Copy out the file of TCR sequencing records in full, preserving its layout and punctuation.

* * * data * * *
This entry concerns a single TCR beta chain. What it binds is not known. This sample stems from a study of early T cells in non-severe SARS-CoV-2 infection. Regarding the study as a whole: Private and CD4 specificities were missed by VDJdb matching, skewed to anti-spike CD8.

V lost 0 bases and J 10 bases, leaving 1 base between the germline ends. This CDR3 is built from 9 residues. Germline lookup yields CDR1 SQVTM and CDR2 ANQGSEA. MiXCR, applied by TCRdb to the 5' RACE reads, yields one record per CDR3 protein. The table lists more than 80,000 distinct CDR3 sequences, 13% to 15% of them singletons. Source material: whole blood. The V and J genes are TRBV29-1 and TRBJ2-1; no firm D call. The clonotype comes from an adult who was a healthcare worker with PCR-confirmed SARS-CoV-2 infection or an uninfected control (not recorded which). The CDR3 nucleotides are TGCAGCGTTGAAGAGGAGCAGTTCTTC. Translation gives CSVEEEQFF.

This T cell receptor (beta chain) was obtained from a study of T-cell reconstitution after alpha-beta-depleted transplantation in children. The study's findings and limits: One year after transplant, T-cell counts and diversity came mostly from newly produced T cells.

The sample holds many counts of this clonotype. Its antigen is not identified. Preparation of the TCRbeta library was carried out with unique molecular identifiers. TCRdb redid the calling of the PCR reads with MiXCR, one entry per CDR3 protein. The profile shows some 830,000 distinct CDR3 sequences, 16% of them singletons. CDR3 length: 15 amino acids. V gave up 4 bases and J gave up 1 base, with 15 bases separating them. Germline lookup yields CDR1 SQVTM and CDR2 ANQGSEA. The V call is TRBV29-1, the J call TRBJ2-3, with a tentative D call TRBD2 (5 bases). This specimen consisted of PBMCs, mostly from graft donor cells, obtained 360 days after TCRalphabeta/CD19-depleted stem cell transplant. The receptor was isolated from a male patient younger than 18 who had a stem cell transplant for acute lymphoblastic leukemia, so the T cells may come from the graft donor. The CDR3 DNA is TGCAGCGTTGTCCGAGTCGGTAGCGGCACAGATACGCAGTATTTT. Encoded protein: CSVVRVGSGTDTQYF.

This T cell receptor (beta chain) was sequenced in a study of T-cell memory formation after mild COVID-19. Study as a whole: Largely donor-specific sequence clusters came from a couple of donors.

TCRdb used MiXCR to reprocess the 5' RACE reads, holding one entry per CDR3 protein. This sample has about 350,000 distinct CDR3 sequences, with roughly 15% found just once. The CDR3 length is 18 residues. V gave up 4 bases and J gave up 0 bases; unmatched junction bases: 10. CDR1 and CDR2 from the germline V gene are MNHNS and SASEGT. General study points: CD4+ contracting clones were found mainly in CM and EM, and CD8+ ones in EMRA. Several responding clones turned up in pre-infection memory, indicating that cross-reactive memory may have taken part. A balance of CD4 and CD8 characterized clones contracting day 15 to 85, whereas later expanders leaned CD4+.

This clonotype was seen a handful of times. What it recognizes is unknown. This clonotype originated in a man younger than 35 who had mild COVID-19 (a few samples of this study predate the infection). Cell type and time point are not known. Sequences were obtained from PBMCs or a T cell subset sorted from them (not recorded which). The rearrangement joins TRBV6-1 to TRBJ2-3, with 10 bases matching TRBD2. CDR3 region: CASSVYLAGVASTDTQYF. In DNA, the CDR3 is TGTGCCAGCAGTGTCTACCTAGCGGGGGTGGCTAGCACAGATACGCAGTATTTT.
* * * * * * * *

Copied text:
This entry concerns a single TCR beta chain. What it binds is not known. This sample stems from a study of early T cells in non-severe SARS-CoV-2 infection. Regarding the study as a whole: Private and CD4 specificities were missed by VDJdb matching, skewed to anti-spike CD8.

V lost 0 bases and J 10 bases, leaving 1 base between the germline ends. This CDR3 is built from 9 residues. Germline lookup yields CDR1 SQVTM and CDR2 ANQGSEA. MiXCR, applied by TCRdb to the 5' RACE reads, yields one record per CDR3 protein. The table lists more than 80,000 distinct CDR3 sequences, 13% to 15% of them singletons. Source material: whole blood. The V and J genes are TRBV29-1 and TRBJ2-1; no firm D call. The clonotype comes from an adult who was a healthcare worker with PCR-confirmed SARS-CoV-2 infection or an uninfected control (not recorded which). The CDR3 nucleotides are TGCAGCGTTGAAGAGGAGCAGTTCTTC. Translation gives CSVEEEQFF.

This T cell receptor (beta chain) was obtained from a study of T-cell reconstitution after alpha-beta-depleted transplantation in children. The study's findings and limits: One year after transplant, T-cell counts and diversity came mostly from newly produced T cells.

The sample holds many counts of this clonotype. Its antigen is not identified. Preparation of the TCRbeta library was carried out with unique molecular identifiers. TCRdb redid the calling of the PCR reads with MiXCR, one entry per CDR3 protein. The profile shows some 830,000 distinct CDR3 sequences, 16% of them singletons. CDR3 length: 15 amino acids. V gave up 4 bases and J gave up 1 base, with 15 bases separating them. Germline lookup yields CDR1 SQVTM and CDR2 ANQGSEA. The V call is TRBV29-1, the J call TRBJ2-3, with a tentative D call TRBD2 (5 bases). This specimen consisted of PBMCs, mostly from graft donor cells, obtained 360 days after TCRalphabeta/CD19-depleted stem cell transplant. The receptor was isolated from a male patient younger than 18 who had a stem cell transplant for acute lymphoblastic leukemia, so the T cells may come from the graft donor. The CDR3 DNA is TGCAGCGTTGTCCGAGTCGGTAGCGGCACAGATACGCAGTATTTT. Encoded protein: CSVVRVGSGTDTQYF.

This T cell receptor (beta chain) was sequenced in a study of T-cell memory formation after mild COVID-19. Study as a whole: Largely donor-specific sequence clusters came from a couple of donors.

TCRdb used MiXCR to reprocess the 5' RACE reads, holding one entry per CDR3 protein. This sample has about 350,000 distinct CDR3 sequences, with roughly 15% found just once. The CDR3 length is 18 residues. V gave up 4 bases and J gave up 0 bases; unmatched junction bases: 10. CDR1 and CDR2 from the germline V gene are MNHNS and SASEGT. General study points: CD4+ contracting clones were found mainly in CM and EM, and CD8+ ones in EMRA. Several responding clones turned up in pre-infection memory, indicating that cross-reactive memory may have taken part. A balance of CD4 and CD8 characterized clones contracting day 15 to 85, whereas later expanders leaned CD4+.

This clonotype was seen a handful of times. What it recognizes is unknown. This clonotype originated in a man younger than 35 who had mild COVID-19 (a few samples of this study predate the infection). Cell type and time point are not known. Sequences were obtained from PBMCs or a T cell subset sorted from them (not recorded which). The rearrangement joins TRBV6-1 to TRBJ2-3, with 10 bases matching TRBD2. CDR3 region: CASSVYLAGVASTDTQYF. In DNA, the CDR3 is TGTGCCAGCAGTGTCTACCTAGCGGGGGTGGCTAGCACAGATACGCAGTATTTT.